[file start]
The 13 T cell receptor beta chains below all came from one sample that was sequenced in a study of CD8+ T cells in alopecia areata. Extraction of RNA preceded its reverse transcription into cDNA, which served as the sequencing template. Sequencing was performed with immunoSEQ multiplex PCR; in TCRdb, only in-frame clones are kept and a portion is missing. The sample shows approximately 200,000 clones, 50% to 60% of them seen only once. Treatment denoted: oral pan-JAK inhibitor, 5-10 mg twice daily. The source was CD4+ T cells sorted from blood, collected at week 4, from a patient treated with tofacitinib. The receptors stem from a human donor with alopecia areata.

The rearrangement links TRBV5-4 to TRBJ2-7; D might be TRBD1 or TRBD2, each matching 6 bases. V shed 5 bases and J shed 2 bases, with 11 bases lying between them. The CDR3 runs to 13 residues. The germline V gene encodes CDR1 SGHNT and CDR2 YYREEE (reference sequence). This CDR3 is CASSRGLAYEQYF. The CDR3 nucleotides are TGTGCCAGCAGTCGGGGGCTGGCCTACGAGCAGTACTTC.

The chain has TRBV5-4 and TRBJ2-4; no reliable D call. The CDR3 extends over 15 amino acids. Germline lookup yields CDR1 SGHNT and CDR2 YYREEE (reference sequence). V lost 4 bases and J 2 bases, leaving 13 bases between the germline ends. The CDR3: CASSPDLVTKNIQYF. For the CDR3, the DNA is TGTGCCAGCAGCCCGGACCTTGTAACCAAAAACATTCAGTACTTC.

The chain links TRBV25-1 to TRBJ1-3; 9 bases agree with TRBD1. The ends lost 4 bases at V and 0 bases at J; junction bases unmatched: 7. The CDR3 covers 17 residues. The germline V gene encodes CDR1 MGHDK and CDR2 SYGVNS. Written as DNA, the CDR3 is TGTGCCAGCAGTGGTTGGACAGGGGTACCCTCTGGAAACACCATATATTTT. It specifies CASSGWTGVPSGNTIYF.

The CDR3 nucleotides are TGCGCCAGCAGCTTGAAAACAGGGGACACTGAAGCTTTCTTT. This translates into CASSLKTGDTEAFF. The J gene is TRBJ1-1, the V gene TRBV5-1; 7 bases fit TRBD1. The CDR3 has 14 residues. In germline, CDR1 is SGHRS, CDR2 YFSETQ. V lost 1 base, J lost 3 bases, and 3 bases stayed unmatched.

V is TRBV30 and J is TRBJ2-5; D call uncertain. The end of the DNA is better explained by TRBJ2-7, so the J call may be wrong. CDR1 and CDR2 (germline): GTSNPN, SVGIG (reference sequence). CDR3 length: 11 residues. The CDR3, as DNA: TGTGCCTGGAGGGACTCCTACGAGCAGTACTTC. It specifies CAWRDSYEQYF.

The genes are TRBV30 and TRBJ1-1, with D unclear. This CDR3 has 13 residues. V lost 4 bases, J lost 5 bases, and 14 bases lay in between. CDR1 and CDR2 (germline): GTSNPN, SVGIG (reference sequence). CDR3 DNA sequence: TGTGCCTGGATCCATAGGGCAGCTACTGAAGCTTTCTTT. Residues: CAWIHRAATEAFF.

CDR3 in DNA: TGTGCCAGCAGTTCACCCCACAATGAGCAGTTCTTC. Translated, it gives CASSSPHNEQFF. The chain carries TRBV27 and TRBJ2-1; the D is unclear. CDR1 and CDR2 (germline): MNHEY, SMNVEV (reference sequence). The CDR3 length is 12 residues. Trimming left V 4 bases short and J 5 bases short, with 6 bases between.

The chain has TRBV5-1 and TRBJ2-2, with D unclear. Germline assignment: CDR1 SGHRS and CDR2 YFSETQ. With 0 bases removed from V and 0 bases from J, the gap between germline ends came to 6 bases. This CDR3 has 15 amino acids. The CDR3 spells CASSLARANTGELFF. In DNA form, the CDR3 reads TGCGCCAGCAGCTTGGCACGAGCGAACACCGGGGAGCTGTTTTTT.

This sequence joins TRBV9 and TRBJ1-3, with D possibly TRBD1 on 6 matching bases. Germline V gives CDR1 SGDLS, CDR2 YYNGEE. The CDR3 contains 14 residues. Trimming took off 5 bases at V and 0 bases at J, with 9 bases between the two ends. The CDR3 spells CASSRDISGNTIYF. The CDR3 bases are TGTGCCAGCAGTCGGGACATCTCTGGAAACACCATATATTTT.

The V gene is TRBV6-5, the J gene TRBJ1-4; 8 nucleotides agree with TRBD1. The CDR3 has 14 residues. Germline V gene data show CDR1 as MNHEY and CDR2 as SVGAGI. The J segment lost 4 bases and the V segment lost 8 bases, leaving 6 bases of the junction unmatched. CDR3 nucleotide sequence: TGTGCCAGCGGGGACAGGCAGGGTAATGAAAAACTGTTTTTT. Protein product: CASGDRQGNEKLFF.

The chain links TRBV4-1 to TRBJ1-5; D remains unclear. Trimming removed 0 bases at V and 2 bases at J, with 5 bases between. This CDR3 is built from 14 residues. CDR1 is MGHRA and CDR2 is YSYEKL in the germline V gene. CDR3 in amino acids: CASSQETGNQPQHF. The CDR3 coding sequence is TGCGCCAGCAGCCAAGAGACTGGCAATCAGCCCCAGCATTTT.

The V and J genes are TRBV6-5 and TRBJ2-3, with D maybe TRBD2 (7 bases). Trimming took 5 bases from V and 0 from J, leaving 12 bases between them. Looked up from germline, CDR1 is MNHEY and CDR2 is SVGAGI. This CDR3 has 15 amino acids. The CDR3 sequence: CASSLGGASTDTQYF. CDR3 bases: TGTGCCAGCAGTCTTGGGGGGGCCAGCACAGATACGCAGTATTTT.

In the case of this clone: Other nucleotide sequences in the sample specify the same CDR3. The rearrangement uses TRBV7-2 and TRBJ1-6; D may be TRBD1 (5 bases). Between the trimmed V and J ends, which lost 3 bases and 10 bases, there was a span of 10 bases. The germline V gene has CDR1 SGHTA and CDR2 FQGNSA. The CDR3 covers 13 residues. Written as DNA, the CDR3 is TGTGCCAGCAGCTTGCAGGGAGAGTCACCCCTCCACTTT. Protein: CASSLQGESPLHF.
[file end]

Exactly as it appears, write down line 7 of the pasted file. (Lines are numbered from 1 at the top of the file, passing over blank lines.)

The genes are TRBV30 and TRBJ1-1, with D unclear. This CDR3 has 13 residues. V lost 4 bases, J lost 5 bases, and 14 bases lay in between. CDR1 and CDR2 (germline): GTSNPN, SVGIG (reference sequence). CDR3 DNA sequence: TGTGCCTGGATCCATAGGGCAGCTACTGAAGCTTTCTTT. Residues: CAWIHRAATEAFF.